Baltimore's orchestra is not big enough for two...

Letters to the Editor

March 25, 1998

Baltimore's orchestra is not big enough for two communities

As longtime subscribers and contributors to the Baltimore Symphony Orchestra, my wife and I are concerned about two recent developments and the BSO's relationship to the people of Baltimore ("Bridge to Montgomery," March 19).

We speak of the replacement of David Zinman with Yuri Temirkanov and the proposal to reduce the number of Baltimore concerts so the orchestra can have a second home in Montgomery County at a new concert center.

Under the great interest and leadership of Mr. Zinman, the orchestra has developed into one of the outstanding symphonies in our country. The conductor has shown his close association with our community by stressing educational programs while taking the orchestra on many tours. His directing has been outstanding, and he and the orchestra have made a number of compact discs.

Mr. Temirkanov is a world-respected conductor, but how will he function as a music director compared with Mr. Zinman?

The other concern, regarding Montgomery County, is a reduction in attention to the musical needs of the Baltimore area. The Washington area has the Kennedy Center, Wolf Trap, Lisner Auditorium and other venues and hardly needs more at Baltimore's expense.

The Baltimore Symphony has been developed with help from music lovers in Baltimore, and any reduction in the number of concerts, as long as they are supported, is unacceptable to many of us, particularly with the National Symphony in the Washington area.

John R. Orrick


Cancel my O's ticket plan if club goes to Castro's Cuba

Baltimore Mayor Kurt L. Schmoke, who can't even properly run a U.S. city, should stay out of international politics ("Schmoke suggests exhibition in Cuba," March 20). Last year, when Orioles owner Peter G. Angelos suggested that his team play in communist Cuba, I was livid. Now the idea is repeated by the mayor as a "goodwill mission."

Whose good will does Mayor Schmoke think we'd get, Fidel Castro's? And why does he want it? That wretched oppressor already thinks Americans are the living embodiment of corruption and evil. But Mr. Castro needs our food, medicine, money and legitimacy, which such a trip would bestow, to perpetuate his regime.

Such idiotic ideas do nothing to serve our interests, do everything to serve the enemy's and insult every man, woman and child whose families have suffered, and continue to suffer and die for the things Americans take for granted.

I came perilously close to dumping my 13-game miniplan over my anger at the players for their strike a few years ago. But that doesn't come close to how furious I'd be if Mr. Angelos takes the Orioles to that bastion of communist oppression.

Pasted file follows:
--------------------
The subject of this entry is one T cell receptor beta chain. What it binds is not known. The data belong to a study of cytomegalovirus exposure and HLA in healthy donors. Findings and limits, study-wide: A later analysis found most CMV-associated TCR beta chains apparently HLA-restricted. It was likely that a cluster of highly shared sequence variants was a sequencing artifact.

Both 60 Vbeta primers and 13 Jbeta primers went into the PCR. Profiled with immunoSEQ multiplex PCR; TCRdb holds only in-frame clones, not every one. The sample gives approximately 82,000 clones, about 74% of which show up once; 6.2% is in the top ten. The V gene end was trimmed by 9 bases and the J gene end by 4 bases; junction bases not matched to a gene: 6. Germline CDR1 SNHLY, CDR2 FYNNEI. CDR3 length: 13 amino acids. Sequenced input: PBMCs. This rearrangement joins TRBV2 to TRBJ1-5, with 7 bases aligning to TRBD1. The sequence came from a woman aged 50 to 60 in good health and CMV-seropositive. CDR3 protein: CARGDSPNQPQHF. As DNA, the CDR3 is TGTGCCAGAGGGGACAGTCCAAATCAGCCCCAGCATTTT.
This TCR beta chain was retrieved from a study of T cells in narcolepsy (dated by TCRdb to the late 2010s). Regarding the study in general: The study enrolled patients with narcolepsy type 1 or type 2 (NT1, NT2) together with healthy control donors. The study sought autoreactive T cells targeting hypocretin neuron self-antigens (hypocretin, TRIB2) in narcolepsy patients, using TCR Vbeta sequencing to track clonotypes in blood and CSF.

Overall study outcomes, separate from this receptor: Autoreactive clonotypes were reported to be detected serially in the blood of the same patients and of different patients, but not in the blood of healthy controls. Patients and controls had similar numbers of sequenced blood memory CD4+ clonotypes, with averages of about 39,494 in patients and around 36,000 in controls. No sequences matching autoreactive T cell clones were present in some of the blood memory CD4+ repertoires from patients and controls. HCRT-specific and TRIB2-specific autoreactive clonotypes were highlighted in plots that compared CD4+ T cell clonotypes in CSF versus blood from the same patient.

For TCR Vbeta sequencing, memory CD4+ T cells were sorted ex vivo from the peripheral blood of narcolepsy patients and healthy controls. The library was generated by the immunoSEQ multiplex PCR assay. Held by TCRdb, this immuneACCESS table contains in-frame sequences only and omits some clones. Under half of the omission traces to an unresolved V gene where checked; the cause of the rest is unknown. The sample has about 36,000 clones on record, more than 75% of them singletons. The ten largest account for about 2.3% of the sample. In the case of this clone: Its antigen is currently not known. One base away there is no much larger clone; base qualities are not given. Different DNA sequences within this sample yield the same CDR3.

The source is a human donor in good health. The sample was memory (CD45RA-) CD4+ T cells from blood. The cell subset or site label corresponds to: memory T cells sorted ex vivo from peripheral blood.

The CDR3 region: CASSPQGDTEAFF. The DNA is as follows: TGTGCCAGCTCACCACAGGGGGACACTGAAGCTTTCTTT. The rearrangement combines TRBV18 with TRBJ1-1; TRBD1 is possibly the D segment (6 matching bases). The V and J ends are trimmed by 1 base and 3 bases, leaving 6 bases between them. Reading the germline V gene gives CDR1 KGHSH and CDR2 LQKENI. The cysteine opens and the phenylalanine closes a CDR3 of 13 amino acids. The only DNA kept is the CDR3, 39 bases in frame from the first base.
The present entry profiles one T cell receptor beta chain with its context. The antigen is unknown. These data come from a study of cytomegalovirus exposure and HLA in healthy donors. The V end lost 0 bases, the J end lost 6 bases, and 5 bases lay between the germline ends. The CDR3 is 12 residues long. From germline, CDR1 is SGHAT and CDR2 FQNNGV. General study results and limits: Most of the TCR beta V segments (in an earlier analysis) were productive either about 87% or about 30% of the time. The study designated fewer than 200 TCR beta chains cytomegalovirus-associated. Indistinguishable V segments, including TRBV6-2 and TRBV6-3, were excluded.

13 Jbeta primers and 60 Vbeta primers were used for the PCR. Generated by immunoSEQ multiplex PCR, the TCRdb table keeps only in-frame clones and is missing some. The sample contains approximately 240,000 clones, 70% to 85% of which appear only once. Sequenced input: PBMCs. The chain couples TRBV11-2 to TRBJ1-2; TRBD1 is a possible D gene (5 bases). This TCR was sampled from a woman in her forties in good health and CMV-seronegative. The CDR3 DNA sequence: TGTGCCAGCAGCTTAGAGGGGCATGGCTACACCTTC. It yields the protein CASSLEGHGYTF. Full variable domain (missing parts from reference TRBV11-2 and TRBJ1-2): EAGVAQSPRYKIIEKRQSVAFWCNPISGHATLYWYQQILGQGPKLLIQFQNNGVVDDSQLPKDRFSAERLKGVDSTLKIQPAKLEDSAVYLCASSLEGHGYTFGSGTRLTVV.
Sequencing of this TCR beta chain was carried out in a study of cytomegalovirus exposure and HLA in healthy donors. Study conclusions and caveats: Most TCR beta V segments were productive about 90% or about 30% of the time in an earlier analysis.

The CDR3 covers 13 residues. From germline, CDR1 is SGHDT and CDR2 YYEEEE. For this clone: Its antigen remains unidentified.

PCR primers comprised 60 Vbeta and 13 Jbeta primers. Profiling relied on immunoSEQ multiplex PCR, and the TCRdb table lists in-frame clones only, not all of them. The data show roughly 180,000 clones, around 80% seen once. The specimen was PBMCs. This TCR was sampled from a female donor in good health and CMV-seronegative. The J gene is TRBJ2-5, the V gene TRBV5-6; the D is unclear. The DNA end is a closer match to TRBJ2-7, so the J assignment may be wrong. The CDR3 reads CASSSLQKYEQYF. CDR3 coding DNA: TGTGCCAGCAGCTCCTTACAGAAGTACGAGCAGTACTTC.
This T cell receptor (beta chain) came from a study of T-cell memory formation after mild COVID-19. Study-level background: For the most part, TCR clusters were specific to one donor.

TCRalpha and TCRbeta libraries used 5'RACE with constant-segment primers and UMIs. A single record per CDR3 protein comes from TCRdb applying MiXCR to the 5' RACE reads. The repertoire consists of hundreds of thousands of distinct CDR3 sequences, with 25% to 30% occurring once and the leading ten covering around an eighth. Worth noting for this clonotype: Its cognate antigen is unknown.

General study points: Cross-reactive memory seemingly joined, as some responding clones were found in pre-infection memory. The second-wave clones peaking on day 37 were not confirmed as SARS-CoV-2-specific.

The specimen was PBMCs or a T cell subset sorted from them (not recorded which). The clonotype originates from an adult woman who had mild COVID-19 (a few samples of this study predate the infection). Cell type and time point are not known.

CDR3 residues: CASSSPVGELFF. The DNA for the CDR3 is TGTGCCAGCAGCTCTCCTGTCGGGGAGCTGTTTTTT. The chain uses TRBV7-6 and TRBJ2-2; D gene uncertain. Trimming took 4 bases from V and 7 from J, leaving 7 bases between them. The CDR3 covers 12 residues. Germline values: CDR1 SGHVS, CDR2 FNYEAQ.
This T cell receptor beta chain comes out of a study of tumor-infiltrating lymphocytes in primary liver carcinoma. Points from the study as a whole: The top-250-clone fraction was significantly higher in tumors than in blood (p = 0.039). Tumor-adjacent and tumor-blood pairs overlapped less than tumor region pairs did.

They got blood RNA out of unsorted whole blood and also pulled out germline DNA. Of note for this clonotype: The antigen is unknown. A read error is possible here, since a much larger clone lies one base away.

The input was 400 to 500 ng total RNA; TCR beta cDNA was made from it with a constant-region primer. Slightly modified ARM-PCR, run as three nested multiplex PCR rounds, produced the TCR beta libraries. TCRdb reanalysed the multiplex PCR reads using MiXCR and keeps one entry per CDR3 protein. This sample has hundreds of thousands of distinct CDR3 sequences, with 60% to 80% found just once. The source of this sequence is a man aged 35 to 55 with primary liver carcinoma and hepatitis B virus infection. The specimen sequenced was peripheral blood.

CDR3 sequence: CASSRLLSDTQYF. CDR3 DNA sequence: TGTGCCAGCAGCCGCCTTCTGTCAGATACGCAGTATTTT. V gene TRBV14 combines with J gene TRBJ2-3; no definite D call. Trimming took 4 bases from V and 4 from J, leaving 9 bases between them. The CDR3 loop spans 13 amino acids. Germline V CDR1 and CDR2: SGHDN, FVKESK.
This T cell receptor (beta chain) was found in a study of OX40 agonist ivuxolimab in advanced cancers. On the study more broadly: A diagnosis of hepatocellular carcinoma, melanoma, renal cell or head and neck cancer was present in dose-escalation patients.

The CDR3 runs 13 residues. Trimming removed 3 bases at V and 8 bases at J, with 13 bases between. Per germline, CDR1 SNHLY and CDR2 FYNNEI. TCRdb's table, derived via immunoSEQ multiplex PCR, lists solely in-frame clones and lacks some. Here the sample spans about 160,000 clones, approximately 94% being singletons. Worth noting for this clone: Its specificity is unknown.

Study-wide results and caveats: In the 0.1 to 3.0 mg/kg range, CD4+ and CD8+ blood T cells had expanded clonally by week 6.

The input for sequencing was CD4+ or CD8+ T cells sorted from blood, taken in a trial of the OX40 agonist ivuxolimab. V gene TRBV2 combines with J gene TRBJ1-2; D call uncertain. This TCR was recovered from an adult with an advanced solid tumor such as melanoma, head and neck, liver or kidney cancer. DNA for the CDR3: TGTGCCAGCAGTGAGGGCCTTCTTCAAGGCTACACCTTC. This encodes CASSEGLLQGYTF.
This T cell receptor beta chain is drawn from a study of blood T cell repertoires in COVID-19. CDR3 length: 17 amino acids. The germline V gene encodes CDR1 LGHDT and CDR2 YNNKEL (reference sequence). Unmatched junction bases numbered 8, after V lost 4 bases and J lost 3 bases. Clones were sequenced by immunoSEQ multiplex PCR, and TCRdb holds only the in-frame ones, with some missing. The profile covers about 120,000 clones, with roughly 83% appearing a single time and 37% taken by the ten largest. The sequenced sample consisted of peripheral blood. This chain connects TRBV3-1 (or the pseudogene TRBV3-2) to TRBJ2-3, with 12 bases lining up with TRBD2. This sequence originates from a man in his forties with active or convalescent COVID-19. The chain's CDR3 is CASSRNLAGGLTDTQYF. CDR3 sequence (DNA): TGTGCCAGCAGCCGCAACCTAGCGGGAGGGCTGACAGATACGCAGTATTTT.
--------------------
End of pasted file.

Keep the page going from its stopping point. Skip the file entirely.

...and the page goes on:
If he takes the Orioles to Cuba before the fall of Mr. Castro and communism, it would be the last O's game I ever would attend while Mr. Angelos owns the team.

Stephen M. Kranz


Monorail, like water taxi, a fine transportation option

The idea of a downtown monorail has great merit ("City pursues funds for 'people mover,' " March 9). It would not be affected by traffic, and it would not add to congestion. Also important would be its festive entertaining character and views of downtown and the Inner Harbor. It would be like the water taxi, where the ride is more than just transportation.

The proposed path could be significantly improved by running it from the B&O Railroad Museum on the west to the end of Caroline Street on the east.

The main route of travel should be along the south side of Pratt Street, turning north at Marketplace past Port Discovery and the Shot Tower Metro stop, then south on President Street through Inner Harbor East to Fells Point.

The B&O Railroad Museum should be the western terminus because it deserves better visitor access and is a logical location for the operation and maintenance facilities a monorail would require.

The facilities could even be designed to function as an "exhibit," tying in nicely with the transportation theme.

James R. Backstrom


Stadium demolition dollars give communities a victory

The Memorial Stadium neighborhoods of Ednor Gardens, Lakeside, Waverly, Coldstream, Homestead and Montebello discovered at a December meeting of the Memorial Stadium-Eastern High School task force that no funding was allocated in the city's fiscal 1999 budget for demolition of the stadium.

Additionally, the city would not advertise the request for proposals for the redevelopment of the site until a commitment was made by the state to provide demolition funding.

The stadium neighborhoods experienced destabilizing influences during the 10 years that Eastern sat vacant, and we were determined not to let the now-abandoned Memorial Stadium become a blight and long-term problem for our communities. Therefore, we initiated an aggressive and unified lobbying campaign for demolition funding.

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